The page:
Some of these experiences sent against the imagery of a modern war, are told in this exhibition.  Over time the display will change and evolve as more veterans share their stories.”

All returned servicemen and women, and civilians who have worked in Afghanistan and the MEAO, are invited to contact the Australian War Memorial via www.awm/ to share their memories and ensure that this conflict, and the men and women who have served and died, are remembered by all Australians.

I spent quite a while in the Gallery listening to the personal accounts of some of the 27000 men and women, drawn from all three services, set against a back drop of amazing images played on huge screens on two sides of the room.  It was a very moving experience, especially as I knew some of them had received quilts and laundry bags.  I sat and watched and listened all the way through twice and was really pleased to see school children come in a sit quietly and watch and listen too.
This is one of the piece that I had particularly wanted to see as we have made Wounded Warrior Quilts and Fallen Warrior Quilts for a number of the men involved in this incident. In fact, this is when our Invtictus Warrior, Garry, sustained his injuries and he and Katrina had told me about visiting Canberra and seeing this Cowling when it was presented to the War Memorial.  

For those who do not know, as transcribed on a plaque next to the cowling, 

“In the early hours of 21 June 2010, four American UH-60 Black Hawk helicopters were transporting personnel, including Australian Special Forces soldiers from the 2nd Commando Regiment, into the Shah Wali Kot region of Kandahar province.   During the final approach to the landing zone, one of the Black Hawks crashed.  Two Australians, Privates Timothy Aplin and Scott Palmer, and an American, Staff Sergeant Brandon Silk, were killed.  Eight other Australians were severely injured with Private Benjamin Chuck pronounce dead shortly after arriving at the NATO Role 3 medical facility in Kandahar. 
This engine cowling was salvaged from the wrecked Black Hawk and used by the soldiers on board the other three helicopters as a makeshift stretcher for the worunded.  The casualties were evacuated to Kandahar and the stretcher was then displayed in the hospital’s trauma bay. This was done as a memorial to those who lost their lives and as a tribute to the ingenuity and dedication of those who worked tirelessly to save the lives of their friends and comrades.”

Another display that I could not miss was this storage bin, ripped from the side of a Bushmaster when a powerful Improvised Explosive Device (IED) was detonated beneath it in early Novebmer 2012.

The Bushmaster, or Protected Mobility Vehicle (PMV) was designed and produced in Bendigo Victoria in 1998.  The manufacturers, Thales Australia, have gone on to modify and enhance the PMV to become one of the most successful military vehicles in operation today.  Many PMVs have been damaged or destroyed in Afghanistan by IEDs. Although there have been some Australian casualties, no lives have been lost – a testament to the vehicle’s uniquely effective design.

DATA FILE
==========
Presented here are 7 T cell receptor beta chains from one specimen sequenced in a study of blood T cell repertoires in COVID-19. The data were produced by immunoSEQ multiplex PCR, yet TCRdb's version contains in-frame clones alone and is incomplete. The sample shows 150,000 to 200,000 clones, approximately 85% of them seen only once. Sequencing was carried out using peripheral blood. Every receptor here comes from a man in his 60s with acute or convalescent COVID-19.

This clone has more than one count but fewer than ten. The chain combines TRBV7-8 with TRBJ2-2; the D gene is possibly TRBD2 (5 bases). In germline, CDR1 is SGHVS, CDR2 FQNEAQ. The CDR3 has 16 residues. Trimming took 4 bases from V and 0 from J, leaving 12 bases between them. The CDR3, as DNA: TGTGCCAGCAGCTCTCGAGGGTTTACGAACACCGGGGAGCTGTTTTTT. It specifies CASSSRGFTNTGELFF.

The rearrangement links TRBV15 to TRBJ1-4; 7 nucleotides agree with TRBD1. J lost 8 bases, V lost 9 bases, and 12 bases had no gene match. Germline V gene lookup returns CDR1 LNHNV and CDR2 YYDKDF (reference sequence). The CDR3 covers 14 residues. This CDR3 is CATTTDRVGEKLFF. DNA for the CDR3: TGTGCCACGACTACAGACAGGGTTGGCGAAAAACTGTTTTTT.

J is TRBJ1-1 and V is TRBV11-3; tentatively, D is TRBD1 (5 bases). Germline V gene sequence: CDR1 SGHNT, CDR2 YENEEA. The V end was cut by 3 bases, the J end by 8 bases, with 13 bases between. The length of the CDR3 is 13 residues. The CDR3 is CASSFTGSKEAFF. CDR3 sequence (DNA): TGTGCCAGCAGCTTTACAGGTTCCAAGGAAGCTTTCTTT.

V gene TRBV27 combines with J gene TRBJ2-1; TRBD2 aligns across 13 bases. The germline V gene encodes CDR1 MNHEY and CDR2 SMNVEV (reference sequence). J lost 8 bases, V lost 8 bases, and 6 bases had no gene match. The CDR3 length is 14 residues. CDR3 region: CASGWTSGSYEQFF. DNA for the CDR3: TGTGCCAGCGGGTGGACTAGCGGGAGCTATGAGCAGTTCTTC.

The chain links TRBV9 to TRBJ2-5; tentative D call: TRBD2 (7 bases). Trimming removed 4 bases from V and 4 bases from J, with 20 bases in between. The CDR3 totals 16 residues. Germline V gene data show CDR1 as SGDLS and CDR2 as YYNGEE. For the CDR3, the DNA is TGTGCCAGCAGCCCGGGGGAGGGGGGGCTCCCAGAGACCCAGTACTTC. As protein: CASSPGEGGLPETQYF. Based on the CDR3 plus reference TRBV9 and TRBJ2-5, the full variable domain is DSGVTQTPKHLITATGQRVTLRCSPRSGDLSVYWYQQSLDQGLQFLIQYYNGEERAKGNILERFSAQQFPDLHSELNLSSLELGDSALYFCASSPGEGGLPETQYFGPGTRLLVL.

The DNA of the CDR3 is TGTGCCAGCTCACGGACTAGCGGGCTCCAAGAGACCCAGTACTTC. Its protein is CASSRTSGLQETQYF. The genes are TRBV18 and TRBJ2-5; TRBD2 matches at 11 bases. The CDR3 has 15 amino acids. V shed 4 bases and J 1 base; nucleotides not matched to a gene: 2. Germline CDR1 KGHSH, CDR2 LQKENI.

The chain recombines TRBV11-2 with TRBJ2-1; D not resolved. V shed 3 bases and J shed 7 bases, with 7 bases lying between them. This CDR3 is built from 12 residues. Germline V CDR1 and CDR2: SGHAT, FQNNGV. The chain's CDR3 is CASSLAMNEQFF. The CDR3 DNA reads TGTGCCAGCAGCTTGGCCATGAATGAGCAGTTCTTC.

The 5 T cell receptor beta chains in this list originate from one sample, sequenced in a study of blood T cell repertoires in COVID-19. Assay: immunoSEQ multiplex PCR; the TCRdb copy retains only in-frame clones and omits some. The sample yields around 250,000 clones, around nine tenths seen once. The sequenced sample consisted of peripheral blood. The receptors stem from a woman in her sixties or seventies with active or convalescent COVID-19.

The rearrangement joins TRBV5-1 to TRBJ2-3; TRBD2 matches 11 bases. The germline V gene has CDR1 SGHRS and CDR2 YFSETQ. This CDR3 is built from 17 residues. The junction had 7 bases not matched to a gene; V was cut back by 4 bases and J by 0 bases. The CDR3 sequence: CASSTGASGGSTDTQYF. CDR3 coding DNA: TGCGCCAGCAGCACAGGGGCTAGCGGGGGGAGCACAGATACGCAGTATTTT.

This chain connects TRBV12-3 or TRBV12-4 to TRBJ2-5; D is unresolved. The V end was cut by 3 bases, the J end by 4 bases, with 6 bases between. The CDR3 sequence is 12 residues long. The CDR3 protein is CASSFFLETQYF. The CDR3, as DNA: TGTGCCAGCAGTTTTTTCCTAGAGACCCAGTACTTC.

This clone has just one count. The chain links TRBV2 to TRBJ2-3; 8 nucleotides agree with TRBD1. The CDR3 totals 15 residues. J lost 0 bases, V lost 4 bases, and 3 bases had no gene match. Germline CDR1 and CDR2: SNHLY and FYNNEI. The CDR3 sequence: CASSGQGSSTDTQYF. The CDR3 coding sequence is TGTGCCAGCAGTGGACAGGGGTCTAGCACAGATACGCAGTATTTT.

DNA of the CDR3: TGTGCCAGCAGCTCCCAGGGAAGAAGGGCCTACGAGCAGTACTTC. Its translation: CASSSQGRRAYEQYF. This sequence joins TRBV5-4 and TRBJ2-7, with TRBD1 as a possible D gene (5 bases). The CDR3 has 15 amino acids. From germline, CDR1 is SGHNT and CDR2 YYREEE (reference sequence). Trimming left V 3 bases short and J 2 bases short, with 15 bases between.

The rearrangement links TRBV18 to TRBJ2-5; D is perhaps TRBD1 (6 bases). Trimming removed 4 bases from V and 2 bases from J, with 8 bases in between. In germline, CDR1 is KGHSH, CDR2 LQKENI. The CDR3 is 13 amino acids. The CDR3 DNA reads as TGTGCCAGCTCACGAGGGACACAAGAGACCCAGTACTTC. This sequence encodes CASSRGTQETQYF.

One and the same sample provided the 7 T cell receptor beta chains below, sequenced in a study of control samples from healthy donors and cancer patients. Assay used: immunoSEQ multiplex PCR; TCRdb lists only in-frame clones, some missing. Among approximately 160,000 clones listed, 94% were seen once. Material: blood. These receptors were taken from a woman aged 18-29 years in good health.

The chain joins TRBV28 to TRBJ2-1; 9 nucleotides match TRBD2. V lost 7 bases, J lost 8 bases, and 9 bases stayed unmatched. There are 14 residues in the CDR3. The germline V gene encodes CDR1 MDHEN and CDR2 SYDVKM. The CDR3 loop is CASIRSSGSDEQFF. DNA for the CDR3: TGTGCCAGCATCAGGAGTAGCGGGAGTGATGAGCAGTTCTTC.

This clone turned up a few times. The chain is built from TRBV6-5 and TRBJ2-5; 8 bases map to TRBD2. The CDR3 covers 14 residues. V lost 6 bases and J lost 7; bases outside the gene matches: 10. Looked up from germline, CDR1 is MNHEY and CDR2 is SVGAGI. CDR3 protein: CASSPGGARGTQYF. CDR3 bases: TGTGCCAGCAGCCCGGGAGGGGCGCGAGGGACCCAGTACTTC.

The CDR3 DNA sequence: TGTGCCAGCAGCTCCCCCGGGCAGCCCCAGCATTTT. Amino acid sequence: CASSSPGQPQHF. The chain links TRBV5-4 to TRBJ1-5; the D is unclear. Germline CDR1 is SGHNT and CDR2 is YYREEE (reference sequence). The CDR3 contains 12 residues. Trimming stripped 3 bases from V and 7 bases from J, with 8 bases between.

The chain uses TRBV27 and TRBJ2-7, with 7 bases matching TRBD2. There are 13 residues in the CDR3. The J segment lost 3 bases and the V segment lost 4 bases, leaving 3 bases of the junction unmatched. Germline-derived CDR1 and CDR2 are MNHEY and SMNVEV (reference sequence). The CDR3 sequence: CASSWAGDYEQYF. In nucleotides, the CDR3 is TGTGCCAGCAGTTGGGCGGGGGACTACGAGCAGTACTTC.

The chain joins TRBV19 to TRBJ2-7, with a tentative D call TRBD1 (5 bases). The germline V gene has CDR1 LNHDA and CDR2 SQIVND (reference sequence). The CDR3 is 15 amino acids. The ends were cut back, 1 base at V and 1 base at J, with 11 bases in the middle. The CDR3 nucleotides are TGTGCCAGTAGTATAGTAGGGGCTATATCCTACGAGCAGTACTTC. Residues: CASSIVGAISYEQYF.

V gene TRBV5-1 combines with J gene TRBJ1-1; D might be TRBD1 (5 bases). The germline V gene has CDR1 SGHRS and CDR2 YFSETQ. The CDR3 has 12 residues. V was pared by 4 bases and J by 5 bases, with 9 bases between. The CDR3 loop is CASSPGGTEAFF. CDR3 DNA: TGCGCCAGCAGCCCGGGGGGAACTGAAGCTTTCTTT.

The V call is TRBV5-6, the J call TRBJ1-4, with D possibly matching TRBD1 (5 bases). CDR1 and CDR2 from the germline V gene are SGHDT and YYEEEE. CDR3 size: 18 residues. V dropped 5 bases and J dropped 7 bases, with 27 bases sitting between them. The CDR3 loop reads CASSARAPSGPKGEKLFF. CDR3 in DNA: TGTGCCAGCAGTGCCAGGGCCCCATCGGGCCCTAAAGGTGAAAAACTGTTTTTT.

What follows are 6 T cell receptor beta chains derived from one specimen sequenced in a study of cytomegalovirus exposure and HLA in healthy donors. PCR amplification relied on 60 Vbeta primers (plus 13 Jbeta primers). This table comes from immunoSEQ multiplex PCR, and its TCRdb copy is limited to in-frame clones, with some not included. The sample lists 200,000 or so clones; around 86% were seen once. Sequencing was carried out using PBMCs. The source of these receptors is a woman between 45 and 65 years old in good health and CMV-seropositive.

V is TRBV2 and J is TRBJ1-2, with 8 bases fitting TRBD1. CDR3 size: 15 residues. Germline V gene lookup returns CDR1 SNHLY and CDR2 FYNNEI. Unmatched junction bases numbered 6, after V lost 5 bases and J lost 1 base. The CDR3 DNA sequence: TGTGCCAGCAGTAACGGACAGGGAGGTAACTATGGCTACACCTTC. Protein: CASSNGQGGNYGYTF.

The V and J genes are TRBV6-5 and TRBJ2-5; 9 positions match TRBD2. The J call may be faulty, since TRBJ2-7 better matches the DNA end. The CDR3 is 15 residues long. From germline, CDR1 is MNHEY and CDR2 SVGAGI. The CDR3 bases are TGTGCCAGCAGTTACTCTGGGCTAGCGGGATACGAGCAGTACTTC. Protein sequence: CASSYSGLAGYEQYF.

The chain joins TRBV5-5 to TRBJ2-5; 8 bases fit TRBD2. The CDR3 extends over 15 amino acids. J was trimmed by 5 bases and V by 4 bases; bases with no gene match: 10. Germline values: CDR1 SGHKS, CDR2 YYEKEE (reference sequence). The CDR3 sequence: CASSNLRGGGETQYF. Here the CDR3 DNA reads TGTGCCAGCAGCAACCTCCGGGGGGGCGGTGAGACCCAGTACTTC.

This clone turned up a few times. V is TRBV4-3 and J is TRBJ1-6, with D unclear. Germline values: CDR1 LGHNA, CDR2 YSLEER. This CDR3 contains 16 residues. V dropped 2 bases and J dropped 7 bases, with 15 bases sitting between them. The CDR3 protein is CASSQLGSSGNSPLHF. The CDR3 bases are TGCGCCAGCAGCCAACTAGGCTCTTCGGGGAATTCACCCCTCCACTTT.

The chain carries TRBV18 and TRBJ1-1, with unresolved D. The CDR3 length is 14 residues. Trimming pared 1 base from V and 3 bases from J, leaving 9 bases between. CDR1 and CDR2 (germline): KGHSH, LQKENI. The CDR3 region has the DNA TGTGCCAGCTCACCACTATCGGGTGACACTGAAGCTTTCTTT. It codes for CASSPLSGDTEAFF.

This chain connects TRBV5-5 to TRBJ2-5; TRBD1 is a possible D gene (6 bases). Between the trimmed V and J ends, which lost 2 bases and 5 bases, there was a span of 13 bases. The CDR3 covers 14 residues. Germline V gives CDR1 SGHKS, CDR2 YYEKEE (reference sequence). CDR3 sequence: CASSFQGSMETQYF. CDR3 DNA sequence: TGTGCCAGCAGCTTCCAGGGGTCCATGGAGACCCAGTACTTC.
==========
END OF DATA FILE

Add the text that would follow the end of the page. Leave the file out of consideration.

Eventually it was time for me to head back to Poppy’s the Cafe to meet another recipient who had left Afghanistan too early to receive a quilt.  We had arranged that I would bring it to Canberra with me and we met for a cuppa to hand it over.  The quilt was made by Lynn with the Rising Sun embroidered by Kerri B and then the quilt was quilted and bound by Robin.  The combination of the Rising Sun, the cricket and rugby themes met with heartfelt approval.  The photo was taken by another fellow I had been looking forward to meeting.  This fellow is one of the Air Force’s hard working Photographers, a modern day version of war correspondent. I have come to understand just how hard this guys and girls work to photograph so much of what our serving members do whilst they are working, wherever that may be in the world.   He took this photo for me (with my “little” camera – it is actually my “big one” LOL) but I did not want to stretch the friendship to ask him to step in front of the lens!

 It looks like you might have to wait and I will finish telling you about my week in Canberra in another post as emails are piling up and I have been writing for long enough today.  

Till next time……………..keep spreading the word and happy stitching!
Jan-Maree xx

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  1. Sue Niven

    Thanks for sharing! It was very moving.

  2. Libster

    my Husband (ex RN Submariner) and I visited the War memorial in Canberra last year. I hadnt been there for many years and was very moved. My dh wore his sunglasses for much of his visit. It is an incredible place to visit, I dont think many people leave there without shedding a tear

  3. kiwikid

    Wonderful to read Jan-Maree.

  4. Unknown

    Thank you Jan Maree!